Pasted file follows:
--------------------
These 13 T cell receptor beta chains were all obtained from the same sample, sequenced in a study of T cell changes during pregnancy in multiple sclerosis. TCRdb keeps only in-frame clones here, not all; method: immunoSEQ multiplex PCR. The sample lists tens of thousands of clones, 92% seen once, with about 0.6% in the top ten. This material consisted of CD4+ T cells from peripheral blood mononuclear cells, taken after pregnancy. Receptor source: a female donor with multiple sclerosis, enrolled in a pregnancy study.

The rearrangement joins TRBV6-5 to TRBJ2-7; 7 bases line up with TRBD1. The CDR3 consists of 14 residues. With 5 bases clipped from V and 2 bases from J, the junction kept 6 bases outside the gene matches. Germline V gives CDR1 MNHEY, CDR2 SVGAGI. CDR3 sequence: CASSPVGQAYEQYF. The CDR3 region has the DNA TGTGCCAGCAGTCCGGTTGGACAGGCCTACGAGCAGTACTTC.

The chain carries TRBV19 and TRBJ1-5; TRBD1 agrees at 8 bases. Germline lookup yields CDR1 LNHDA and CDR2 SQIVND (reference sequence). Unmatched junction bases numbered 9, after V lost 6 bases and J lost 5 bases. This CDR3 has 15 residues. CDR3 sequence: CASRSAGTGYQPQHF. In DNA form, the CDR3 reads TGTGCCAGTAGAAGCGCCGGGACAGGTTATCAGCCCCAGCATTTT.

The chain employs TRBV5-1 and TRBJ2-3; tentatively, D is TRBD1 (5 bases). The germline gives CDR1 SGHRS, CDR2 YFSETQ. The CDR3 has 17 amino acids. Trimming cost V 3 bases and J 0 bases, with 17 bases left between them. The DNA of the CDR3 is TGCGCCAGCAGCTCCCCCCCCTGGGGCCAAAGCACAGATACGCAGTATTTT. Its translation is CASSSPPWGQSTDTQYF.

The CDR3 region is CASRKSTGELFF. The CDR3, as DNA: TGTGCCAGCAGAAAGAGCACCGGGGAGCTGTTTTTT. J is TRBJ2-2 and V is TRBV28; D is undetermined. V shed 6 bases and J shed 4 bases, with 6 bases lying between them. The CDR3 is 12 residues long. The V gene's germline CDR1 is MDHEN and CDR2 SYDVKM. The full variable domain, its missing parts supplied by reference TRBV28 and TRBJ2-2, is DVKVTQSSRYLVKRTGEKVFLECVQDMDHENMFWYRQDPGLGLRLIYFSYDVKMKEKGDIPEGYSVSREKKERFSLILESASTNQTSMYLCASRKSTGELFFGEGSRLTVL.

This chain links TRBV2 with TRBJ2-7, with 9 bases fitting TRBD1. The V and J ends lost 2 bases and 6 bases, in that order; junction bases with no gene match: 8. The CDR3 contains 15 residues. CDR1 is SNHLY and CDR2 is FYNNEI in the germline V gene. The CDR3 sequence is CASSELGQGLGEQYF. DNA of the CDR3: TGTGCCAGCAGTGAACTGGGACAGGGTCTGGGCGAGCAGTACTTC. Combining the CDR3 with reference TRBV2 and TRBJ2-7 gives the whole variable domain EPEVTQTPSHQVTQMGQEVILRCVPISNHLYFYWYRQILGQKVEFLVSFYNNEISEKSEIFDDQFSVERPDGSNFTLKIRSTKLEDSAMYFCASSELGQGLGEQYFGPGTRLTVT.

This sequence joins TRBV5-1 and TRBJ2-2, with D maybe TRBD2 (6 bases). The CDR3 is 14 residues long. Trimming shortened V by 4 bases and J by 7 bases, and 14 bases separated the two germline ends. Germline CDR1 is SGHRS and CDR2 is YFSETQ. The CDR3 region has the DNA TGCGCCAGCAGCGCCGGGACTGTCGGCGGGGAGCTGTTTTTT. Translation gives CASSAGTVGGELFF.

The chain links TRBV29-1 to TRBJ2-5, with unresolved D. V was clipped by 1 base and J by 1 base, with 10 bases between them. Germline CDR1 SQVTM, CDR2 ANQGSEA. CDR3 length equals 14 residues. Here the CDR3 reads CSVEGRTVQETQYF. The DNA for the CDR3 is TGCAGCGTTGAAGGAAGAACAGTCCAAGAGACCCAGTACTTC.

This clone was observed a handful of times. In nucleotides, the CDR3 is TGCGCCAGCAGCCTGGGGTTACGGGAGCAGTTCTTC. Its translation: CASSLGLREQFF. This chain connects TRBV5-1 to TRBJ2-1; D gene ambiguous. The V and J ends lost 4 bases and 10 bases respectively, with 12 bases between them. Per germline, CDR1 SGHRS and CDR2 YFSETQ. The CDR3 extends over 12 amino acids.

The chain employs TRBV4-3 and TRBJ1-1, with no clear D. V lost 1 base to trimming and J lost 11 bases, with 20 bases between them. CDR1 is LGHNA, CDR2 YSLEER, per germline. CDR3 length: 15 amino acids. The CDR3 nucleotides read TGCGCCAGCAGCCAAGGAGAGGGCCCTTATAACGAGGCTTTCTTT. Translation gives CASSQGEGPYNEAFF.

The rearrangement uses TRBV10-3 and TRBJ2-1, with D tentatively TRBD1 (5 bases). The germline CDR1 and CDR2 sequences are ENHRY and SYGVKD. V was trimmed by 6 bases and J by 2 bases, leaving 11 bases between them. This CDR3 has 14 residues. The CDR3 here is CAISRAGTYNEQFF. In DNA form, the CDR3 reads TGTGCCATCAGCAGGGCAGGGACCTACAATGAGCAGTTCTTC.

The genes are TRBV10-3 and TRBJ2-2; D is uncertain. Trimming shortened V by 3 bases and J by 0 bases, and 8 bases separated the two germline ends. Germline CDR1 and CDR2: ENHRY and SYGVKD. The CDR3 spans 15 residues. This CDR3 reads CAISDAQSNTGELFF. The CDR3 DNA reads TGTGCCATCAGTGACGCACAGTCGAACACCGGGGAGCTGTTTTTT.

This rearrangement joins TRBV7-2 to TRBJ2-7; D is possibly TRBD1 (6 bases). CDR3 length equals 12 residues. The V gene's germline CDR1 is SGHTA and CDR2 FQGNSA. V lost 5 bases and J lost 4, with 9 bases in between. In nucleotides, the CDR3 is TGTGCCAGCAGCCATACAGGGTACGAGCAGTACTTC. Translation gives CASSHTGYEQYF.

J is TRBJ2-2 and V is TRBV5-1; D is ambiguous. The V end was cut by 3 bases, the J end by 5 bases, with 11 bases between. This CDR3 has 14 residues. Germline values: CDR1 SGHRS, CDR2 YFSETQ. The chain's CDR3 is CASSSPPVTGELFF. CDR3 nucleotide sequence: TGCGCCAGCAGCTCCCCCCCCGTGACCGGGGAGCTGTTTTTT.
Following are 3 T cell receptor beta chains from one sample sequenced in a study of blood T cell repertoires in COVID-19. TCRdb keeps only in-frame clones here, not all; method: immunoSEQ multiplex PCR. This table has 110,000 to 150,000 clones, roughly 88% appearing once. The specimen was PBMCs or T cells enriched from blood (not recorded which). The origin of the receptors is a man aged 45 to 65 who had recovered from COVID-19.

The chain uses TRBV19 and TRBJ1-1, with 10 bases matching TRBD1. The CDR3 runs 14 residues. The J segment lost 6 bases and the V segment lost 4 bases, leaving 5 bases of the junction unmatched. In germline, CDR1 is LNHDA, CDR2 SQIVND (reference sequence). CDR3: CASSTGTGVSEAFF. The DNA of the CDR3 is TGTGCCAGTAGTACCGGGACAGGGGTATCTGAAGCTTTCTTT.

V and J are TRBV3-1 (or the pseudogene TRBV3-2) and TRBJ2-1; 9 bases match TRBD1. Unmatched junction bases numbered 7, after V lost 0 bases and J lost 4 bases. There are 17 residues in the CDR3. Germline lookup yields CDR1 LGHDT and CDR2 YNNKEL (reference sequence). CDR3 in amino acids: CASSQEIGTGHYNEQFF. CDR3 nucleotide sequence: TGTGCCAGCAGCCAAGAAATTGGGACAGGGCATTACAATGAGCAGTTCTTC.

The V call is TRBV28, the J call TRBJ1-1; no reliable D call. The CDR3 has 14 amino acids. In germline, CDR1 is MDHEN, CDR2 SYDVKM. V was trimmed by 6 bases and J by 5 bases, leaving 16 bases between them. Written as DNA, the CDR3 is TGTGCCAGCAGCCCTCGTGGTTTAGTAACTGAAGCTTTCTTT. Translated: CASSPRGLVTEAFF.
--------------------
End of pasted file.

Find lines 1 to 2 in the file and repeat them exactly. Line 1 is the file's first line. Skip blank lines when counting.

These 13 T cell receptor beta chains were all obtained from the same sample, sequenced in a study of T cell changes during pregnancy in multiple sclerosis. TCRdb keeps only in-frame clones here, not all; method: immunoSEQ multiplex PCR. The sample lists tens of thousands of clones, 92% seen once, with about 0.6% in the top ten. This material consisted of CD4+ T cells from peripheral blood mononuclear cells, taken after pregnancy. Receptor source: a female donor with multiple sclerosis, enrolled in a pregnancy study.

The rearrangement joins TRBV6-5 to TRBJ2-7; 7 bases line up with TRBD1. The CDR3 consists of 14 residues. With 5 bases clipped from V and 2 bases from J, the junction kept 6 bases outside the gene matches. Germline V gives CDR1 MNHEY, CDR2 SVGAGI. CDR3 sequence: CASSPVGQAYEQYF. The CDR3 region has the DNA TGTGCCAGCAGTCCGGTTGGACAGGCCTACGAGCAGTACTTC.